Abby DuBow received her BA from Bennington College and her MA from the Bank Street School of Education. She has been a working artist her entire life and an art educator who taught at the Lenox, Fieldston, Brooklyn Friends, and Columbia Grammar and Prep Schools for over 30 years. She has continued to pursue her own art education at such diverse venues as Atelier 17 in Paris, the Art Students League, the Brooklyn Museum, Parsons School of Design, Great River Arts Institute and the Contemporary Art Center. She has studied painting, drawing, and printmaking with a variety of instructors including Stanley William Hayter, Paul Feeley, Tony Smith, Edith Katz, Rueben Tam, Seong Moy, Joe Stapleton, John Hultberg, Janis Loeb, Catherine Farish, and Sarah Amos. Her work has been exhibited in galleries throughout the country and is in many private collections. She has received many awards for creativity and excellence.

Artist’s Statement:

As an artist I deal with relationships.  Relationships that I have to the world, community, environment, family, and friends.  I also deal with the relationship I have with myself at any given time.  My art, whether I’m painting, drawing, printing, or sculpting reflects these relationships.  I use my environment and my observations in my work.  It is therefore, inevitably, autobiographic.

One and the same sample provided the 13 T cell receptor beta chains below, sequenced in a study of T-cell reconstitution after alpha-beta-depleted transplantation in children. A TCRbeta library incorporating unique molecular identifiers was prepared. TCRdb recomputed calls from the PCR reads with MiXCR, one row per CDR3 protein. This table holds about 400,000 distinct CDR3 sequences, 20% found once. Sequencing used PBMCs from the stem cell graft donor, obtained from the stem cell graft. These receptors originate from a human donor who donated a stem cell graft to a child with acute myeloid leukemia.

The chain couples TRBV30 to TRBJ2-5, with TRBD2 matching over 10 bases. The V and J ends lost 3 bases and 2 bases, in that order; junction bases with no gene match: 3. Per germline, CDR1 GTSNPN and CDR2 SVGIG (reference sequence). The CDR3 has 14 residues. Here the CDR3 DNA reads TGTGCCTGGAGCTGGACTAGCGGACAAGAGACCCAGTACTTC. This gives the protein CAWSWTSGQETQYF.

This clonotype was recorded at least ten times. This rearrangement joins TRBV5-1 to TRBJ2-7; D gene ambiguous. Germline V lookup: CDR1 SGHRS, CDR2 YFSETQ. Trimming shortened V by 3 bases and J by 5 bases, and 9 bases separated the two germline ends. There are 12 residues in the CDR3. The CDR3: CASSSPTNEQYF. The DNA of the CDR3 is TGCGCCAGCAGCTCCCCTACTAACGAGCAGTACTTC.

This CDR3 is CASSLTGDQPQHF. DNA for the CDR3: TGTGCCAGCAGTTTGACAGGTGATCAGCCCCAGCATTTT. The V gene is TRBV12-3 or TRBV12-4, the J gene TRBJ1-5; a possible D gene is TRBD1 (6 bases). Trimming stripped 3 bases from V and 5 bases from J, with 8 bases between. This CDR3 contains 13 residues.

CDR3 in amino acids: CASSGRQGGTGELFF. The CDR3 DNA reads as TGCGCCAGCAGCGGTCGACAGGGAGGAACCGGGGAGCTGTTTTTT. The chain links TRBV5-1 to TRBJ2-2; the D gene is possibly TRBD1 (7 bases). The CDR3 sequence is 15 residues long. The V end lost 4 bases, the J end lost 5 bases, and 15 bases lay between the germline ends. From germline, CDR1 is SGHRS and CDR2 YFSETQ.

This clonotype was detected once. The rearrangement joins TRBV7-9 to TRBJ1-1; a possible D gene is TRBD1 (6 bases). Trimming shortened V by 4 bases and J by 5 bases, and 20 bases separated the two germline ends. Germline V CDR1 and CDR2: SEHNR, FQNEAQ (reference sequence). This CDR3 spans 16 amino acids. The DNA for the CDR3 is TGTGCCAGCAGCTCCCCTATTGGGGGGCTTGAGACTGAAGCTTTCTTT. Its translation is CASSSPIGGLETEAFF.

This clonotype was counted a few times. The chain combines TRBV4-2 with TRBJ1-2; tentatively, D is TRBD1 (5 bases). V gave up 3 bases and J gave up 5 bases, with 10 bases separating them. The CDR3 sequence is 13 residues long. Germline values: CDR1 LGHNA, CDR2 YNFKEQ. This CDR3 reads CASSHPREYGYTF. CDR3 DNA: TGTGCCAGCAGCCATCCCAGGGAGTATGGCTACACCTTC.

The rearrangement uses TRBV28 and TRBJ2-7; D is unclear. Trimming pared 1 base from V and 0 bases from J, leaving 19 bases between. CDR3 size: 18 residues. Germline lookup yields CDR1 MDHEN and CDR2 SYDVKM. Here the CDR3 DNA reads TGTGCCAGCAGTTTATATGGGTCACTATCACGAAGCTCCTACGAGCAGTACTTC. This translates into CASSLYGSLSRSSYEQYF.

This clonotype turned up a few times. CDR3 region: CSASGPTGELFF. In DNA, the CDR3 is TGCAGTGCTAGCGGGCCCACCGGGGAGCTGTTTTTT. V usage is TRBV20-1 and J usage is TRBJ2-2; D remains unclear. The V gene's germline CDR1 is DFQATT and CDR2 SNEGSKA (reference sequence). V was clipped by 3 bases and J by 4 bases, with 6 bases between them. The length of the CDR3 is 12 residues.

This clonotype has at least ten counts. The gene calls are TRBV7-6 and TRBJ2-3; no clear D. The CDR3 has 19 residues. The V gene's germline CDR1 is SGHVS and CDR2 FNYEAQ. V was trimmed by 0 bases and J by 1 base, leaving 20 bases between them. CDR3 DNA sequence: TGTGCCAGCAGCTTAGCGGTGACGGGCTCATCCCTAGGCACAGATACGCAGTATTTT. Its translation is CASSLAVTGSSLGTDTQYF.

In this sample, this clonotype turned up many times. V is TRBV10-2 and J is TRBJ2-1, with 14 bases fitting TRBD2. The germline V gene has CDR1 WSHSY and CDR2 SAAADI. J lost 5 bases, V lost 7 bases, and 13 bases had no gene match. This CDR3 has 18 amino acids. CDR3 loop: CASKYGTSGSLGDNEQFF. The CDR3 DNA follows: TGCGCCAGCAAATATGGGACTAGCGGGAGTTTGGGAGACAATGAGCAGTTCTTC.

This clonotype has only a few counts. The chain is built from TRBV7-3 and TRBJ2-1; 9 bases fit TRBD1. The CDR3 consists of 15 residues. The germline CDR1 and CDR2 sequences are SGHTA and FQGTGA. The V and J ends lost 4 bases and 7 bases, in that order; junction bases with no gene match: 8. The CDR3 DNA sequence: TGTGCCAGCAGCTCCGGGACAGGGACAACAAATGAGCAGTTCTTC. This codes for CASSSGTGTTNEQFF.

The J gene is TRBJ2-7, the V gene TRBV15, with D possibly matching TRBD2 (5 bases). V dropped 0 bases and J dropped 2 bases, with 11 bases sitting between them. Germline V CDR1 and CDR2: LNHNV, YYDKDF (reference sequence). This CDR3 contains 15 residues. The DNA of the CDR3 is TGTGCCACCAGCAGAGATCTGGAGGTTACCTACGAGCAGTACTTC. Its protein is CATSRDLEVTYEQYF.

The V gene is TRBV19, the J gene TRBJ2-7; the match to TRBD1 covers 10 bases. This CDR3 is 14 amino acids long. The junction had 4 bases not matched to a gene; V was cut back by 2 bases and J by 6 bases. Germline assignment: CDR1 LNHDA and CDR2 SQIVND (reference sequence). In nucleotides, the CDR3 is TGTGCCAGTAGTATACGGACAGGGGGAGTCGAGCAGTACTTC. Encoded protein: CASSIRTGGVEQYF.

I feel that my art is about life and its contradictions.   I look for objects that talk to me and either use them as is, or transform them in my work.  For me art is not an end but a constant beginning, a path that continues to lead to new places with doors that have to be opened.  It is a process that creates joy, that demands hard work, and can be filled with both frustration as well as satisfaction.

I enjoy working with a wide variety of two and three-dimensional materials, which include oils, acrylics, pastels, inks, encaustics and a wide variety of, found objects.  I am currently very focused on the spontaneity and variety that monoprinting affords.  It allows me to draw, collage, and build up layers in the creation of one of a kind prints.

Monoprinting is a very satisfying media for me in part because of the immediacy of creating an image.  I usually work with oil based inks employing a variety of plates including Plexiglas, zinc, copper, tin, prepared fiberboard and other found materials.  The initial image may be painted, scratched, collaged, embossed, drawn and then printed.  I work on building up on the initial image with further printed impressions.  Thus, the printing paper is run through the press repeatedly until I am satisfied with the image.  While the prints are one of a kind works, the process often has the feel of building a three dimensional construction.

Art has its own voice and often takes me in unexpected directions.  I like exploring the possibilities of accidents.  It’s challenging and exciting to engage and work with the unexpected.  Making art is a necessity for me.  It aids me in sorting out and distilling the world around me.  I do not replicate what I see, but rather reflect what I see and feel.  For me, creating art is an emotional process.  I cannot separate my feelings from my work.  Yet I am always struggling to distill these feelings and find universal and concise ways of visualizing emotions.